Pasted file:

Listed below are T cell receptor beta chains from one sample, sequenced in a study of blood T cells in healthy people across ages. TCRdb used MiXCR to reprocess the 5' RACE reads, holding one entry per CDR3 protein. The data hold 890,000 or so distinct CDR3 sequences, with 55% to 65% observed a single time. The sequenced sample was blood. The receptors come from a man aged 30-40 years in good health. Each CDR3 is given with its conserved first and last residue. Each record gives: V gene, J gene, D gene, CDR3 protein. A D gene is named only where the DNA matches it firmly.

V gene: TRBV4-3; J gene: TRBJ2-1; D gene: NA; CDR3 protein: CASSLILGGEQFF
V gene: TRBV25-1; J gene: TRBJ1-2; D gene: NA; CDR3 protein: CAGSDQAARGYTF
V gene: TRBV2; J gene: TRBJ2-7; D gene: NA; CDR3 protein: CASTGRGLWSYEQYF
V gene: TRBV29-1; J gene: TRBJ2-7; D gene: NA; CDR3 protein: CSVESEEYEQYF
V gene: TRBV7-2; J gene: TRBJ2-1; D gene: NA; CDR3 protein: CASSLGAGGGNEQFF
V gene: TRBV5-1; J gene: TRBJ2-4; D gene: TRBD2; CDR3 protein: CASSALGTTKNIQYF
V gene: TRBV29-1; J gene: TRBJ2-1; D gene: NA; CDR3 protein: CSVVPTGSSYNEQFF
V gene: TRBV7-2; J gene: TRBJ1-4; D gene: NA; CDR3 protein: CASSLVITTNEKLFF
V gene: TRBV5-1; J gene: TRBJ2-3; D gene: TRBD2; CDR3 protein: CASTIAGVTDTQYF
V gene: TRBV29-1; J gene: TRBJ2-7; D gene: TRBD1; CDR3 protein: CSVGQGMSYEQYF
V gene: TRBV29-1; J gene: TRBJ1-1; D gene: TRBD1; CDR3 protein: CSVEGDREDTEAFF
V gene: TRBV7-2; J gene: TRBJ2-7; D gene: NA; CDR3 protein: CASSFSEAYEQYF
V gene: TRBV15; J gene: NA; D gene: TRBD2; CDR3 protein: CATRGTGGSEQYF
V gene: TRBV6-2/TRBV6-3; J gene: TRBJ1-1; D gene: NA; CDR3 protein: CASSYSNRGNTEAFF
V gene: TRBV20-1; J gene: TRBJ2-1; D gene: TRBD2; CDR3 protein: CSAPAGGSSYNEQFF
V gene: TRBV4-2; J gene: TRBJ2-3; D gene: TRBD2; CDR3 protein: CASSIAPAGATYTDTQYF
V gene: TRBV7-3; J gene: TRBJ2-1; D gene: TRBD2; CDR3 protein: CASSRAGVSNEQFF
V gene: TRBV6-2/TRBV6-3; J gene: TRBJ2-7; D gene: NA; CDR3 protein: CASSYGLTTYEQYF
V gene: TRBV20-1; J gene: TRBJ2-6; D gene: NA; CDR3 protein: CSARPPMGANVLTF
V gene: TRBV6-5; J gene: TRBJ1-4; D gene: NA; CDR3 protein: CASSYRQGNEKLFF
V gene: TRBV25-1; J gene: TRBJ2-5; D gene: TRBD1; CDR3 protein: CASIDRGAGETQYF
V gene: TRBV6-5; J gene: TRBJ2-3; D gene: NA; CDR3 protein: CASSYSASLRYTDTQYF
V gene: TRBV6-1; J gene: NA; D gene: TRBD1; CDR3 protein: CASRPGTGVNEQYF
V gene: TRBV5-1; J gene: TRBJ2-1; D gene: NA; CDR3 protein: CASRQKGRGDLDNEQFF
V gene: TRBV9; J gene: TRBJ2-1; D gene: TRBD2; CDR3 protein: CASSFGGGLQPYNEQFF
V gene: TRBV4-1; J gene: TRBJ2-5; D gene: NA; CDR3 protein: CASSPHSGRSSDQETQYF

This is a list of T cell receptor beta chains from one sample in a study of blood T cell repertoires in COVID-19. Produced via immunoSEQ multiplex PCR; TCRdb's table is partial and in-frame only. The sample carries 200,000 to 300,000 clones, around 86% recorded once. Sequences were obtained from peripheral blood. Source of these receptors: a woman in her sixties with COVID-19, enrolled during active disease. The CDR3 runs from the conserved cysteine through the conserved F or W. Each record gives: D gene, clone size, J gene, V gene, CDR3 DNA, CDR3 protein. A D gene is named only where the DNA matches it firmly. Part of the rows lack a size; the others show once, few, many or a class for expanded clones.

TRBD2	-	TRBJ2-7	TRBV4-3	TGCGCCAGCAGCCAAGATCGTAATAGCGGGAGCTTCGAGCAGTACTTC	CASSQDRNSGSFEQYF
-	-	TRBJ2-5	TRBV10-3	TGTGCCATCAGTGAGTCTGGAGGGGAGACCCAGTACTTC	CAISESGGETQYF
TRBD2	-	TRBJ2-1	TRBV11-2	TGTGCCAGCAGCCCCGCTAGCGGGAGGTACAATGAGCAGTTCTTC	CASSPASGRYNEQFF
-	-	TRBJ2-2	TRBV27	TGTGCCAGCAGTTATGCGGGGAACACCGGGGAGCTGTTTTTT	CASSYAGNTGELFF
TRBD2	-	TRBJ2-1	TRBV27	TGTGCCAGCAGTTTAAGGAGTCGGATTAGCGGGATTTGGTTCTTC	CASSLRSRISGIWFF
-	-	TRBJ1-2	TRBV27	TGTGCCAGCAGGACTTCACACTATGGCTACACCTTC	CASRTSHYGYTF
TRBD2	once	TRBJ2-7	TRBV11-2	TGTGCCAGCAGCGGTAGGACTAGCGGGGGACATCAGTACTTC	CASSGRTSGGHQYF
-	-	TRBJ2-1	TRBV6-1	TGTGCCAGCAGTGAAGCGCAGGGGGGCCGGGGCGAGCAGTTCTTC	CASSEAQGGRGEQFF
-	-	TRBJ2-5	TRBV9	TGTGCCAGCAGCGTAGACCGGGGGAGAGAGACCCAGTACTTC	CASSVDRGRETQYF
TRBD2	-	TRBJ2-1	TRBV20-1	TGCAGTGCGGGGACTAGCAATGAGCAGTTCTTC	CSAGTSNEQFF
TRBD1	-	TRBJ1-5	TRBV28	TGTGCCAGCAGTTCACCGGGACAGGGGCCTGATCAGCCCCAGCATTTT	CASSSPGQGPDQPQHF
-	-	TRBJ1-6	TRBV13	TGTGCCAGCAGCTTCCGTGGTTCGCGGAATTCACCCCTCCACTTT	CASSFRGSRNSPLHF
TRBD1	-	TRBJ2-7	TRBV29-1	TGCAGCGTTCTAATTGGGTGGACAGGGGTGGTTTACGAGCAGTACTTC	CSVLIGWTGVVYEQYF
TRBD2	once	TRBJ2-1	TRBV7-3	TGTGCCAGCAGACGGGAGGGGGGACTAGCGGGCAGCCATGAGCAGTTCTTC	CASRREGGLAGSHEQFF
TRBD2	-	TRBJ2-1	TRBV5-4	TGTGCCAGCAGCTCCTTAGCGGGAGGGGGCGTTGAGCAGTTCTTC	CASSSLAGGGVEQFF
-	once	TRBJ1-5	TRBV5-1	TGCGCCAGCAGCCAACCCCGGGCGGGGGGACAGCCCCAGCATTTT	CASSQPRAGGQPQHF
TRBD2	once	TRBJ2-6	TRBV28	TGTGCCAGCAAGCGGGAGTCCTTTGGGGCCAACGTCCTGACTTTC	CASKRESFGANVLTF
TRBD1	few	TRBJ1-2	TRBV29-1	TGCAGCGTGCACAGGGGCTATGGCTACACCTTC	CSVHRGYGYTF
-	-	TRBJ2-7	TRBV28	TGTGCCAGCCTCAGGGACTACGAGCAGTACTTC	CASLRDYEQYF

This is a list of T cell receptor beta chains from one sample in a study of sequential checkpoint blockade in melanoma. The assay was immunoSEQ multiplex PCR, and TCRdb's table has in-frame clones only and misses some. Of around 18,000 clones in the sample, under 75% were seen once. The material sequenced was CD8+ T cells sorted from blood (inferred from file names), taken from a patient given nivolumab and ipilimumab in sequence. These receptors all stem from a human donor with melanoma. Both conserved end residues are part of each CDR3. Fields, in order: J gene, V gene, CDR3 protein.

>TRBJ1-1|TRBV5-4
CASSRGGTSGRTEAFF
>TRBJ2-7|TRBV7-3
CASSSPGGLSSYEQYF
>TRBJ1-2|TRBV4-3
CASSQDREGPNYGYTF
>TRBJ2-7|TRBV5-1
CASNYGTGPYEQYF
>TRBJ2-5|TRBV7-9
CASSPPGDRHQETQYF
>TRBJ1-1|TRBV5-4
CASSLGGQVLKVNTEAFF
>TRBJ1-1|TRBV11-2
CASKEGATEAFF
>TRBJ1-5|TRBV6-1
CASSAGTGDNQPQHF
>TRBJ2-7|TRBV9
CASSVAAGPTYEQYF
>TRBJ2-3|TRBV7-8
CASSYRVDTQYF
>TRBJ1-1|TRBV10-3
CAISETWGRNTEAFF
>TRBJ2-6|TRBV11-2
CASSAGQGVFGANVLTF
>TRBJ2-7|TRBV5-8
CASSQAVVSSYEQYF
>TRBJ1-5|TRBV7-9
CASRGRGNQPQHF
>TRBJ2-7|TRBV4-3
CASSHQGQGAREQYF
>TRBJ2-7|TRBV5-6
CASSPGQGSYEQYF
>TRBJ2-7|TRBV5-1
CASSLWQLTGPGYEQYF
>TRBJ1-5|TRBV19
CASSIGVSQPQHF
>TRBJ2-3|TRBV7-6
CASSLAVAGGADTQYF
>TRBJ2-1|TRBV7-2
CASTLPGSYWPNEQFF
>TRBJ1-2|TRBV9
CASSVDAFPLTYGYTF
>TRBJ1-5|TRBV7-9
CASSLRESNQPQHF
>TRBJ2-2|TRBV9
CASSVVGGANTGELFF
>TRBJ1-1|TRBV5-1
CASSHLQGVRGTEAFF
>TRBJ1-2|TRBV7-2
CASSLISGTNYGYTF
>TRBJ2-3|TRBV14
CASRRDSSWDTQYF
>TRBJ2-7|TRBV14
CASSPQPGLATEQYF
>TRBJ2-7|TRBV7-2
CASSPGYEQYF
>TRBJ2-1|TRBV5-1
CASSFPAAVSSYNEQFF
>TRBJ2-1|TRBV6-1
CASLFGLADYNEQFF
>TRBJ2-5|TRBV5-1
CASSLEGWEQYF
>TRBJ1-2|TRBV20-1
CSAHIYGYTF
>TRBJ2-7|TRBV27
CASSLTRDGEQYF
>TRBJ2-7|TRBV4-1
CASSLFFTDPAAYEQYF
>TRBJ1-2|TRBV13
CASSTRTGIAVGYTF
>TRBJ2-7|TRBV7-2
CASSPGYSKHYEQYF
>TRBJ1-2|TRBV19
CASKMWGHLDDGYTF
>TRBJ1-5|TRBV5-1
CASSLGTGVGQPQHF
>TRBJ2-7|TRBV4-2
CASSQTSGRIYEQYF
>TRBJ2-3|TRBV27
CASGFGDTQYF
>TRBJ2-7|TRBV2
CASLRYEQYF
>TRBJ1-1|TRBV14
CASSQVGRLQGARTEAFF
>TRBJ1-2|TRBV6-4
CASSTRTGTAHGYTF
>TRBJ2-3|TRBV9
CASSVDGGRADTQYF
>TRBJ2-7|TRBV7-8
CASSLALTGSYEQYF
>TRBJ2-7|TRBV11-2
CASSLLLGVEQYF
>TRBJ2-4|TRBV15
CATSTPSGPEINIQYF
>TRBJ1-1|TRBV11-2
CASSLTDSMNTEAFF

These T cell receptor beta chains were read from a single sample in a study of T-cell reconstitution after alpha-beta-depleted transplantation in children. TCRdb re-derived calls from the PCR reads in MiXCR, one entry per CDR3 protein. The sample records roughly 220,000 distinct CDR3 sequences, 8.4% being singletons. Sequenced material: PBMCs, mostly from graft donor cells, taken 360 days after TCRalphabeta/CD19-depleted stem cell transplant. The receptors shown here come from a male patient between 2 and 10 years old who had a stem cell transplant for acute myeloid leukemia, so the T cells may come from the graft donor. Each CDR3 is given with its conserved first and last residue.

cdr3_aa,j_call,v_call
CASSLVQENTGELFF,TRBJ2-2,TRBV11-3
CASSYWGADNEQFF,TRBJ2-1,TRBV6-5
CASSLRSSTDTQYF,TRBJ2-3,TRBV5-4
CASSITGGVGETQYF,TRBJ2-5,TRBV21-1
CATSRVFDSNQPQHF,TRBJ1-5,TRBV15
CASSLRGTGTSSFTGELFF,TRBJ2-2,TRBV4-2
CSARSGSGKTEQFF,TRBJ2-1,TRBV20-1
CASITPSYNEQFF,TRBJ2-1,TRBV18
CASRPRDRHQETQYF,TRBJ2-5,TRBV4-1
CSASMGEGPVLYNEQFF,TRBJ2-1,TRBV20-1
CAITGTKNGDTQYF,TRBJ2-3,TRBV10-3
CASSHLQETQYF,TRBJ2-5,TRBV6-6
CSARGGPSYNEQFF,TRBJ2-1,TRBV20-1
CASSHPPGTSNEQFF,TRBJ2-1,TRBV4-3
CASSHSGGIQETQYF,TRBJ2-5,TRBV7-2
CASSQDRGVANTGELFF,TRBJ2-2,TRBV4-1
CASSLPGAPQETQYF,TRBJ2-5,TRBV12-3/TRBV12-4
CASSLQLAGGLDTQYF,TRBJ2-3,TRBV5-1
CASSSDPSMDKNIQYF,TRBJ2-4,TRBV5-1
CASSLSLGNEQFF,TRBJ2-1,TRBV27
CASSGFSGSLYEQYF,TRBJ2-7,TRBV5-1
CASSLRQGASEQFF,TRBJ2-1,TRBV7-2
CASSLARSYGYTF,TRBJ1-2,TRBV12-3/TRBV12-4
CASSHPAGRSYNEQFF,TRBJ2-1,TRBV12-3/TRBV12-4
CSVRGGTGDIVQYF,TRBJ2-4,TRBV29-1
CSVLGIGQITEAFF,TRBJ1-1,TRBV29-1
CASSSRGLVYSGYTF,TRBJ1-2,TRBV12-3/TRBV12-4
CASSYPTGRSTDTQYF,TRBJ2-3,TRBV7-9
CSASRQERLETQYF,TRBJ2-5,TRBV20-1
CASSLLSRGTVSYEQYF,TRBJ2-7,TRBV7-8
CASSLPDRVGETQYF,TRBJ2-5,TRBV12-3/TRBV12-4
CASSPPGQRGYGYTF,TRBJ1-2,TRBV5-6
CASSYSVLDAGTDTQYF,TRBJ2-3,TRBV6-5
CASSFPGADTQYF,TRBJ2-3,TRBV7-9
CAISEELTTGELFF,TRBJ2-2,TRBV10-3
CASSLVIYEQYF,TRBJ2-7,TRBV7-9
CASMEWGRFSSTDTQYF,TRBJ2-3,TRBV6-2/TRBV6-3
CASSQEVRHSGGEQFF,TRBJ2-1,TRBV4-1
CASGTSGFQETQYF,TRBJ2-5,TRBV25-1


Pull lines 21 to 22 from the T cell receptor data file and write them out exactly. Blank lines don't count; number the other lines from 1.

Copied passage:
V gene: TRBV6-5; J gene: TRBJ1-4; D gene: NA; CDR3 protein: CASSYRQGNEKLFF
V gene: TRBV25-1; J gene: TRBJ2-5; D gene: TRBD1; CDR3 protein: CASIDRGAGETQYF